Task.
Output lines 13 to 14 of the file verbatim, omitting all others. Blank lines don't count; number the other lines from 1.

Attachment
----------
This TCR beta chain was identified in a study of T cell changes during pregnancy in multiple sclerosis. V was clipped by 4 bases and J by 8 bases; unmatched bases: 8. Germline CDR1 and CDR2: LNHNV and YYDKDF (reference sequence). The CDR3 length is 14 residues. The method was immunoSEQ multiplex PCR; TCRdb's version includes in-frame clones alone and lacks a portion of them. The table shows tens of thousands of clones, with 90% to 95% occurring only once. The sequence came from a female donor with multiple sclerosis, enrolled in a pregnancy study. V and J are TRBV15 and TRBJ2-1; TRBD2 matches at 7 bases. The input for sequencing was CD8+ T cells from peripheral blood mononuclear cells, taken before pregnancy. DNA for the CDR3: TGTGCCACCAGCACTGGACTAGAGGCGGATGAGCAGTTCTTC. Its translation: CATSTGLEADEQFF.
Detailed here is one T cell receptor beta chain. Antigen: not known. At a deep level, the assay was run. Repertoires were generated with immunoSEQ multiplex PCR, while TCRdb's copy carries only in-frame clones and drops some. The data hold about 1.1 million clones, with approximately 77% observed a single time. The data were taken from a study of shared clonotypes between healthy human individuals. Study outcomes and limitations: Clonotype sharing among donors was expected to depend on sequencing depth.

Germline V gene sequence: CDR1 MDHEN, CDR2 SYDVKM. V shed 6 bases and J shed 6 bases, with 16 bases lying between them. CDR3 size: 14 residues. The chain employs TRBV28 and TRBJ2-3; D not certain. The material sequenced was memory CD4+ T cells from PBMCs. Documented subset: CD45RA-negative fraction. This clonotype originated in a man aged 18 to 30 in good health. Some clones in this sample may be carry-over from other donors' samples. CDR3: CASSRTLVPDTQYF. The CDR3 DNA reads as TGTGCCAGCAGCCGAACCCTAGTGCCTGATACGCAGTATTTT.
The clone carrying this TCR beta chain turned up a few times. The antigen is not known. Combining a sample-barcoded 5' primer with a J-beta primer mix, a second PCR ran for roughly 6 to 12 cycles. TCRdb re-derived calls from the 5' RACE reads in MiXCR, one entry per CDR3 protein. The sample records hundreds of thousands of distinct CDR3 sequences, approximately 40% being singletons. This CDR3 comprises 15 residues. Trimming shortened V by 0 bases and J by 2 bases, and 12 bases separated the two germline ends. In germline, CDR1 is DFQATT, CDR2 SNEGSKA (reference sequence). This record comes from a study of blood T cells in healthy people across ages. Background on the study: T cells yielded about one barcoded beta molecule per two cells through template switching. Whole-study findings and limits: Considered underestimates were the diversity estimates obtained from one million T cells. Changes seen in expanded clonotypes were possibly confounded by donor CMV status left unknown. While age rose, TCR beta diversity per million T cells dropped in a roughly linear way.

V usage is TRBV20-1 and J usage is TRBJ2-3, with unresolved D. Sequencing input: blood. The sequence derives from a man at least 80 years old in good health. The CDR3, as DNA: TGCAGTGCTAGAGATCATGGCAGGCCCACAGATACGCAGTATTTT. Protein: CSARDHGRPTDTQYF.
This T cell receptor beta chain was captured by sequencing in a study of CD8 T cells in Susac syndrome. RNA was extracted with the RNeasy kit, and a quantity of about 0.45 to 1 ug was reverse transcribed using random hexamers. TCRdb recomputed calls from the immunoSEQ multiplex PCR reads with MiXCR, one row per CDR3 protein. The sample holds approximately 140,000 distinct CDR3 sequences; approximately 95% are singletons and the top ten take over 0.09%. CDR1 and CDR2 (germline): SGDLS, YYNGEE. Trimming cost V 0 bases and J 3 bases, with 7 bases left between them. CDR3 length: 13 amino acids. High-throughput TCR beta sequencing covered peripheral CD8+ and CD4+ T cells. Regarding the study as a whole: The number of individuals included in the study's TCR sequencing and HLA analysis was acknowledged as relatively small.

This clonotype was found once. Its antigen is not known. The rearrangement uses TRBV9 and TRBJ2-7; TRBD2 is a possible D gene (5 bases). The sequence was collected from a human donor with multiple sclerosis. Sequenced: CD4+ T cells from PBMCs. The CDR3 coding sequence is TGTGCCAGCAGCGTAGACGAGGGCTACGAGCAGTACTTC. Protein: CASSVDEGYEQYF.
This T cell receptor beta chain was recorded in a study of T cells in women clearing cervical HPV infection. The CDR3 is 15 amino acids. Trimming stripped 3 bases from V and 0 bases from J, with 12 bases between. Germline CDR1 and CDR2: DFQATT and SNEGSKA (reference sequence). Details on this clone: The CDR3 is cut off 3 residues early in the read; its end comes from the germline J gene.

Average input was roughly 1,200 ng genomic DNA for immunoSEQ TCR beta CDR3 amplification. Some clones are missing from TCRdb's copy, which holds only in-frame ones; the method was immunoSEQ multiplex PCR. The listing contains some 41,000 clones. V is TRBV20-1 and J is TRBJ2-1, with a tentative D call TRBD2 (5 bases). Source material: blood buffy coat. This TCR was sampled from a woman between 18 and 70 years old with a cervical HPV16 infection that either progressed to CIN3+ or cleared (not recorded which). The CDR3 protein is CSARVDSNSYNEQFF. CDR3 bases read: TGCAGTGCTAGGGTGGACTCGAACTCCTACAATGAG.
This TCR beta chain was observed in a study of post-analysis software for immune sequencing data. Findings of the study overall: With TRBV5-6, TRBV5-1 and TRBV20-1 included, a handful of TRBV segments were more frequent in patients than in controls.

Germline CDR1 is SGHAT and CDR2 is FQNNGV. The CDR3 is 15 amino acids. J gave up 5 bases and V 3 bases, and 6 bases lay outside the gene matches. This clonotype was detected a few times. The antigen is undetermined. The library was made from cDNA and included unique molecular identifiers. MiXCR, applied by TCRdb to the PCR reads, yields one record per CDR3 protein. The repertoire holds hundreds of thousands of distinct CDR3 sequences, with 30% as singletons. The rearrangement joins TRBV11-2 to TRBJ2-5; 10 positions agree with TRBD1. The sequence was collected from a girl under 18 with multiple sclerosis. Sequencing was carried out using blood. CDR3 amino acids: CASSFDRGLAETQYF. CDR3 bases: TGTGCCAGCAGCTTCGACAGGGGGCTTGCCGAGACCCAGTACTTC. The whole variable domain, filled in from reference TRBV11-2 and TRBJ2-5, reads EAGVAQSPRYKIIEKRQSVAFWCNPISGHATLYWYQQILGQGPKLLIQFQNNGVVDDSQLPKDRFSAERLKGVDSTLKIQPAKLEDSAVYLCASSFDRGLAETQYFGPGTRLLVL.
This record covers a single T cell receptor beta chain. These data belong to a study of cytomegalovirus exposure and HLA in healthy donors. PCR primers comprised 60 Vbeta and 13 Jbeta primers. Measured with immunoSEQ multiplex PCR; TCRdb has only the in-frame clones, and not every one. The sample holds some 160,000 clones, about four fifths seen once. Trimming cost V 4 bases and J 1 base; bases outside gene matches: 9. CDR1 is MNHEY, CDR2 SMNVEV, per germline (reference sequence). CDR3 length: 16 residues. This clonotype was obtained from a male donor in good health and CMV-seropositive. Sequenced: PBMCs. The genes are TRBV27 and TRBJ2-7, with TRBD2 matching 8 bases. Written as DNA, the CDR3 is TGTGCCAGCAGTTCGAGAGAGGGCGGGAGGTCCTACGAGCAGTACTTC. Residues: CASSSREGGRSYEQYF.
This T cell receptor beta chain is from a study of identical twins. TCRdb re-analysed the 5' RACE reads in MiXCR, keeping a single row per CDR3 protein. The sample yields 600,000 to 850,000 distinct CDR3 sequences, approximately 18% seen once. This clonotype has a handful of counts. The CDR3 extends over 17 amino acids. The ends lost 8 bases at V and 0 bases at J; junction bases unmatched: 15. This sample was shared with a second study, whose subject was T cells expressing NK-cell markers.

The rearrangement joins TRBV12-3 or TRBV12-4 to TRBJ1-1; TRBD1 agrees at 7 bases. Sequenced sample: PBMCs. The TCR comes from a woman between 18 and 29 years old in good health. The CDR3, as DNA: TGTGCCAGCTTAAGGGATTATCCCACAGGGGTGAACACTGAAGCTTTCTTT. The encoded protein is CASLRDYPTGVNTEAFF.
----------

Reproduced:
This T cell receptor beta chain is from a study of identical twins. TCRdb re-analysed the 5' RACE reads in MiXCR, keeping a single row per CDR3 protein. The sample yields 600,000 to 850,000 distinct CDR3 sequences, approximately 18% seen once. This clonotype has a handful of counts. The CDR3 extends over 17 amino acids. The ends lost 8 bases at V and 0 bases at J; junction bases unmatched: 15. This sample was shared with a second study, whose subject was T cells expressing NK-cell markers.

The rearrangement joins TRBV12-3 or TRBV12-4 to TRBJ1-1; TRBD1 agrees at 7 bases. Sequenced sample: PBMCs. The TCR comes from a woman between 18 and 29 years old in good health. The CDR3, as DNA: TGTGCCAGCTTAAGGGATTATCCCACAGGGGTGAACACTGAAGCTTTCTTT. The encoded protein is CASLRDYPTGVNTEAFF.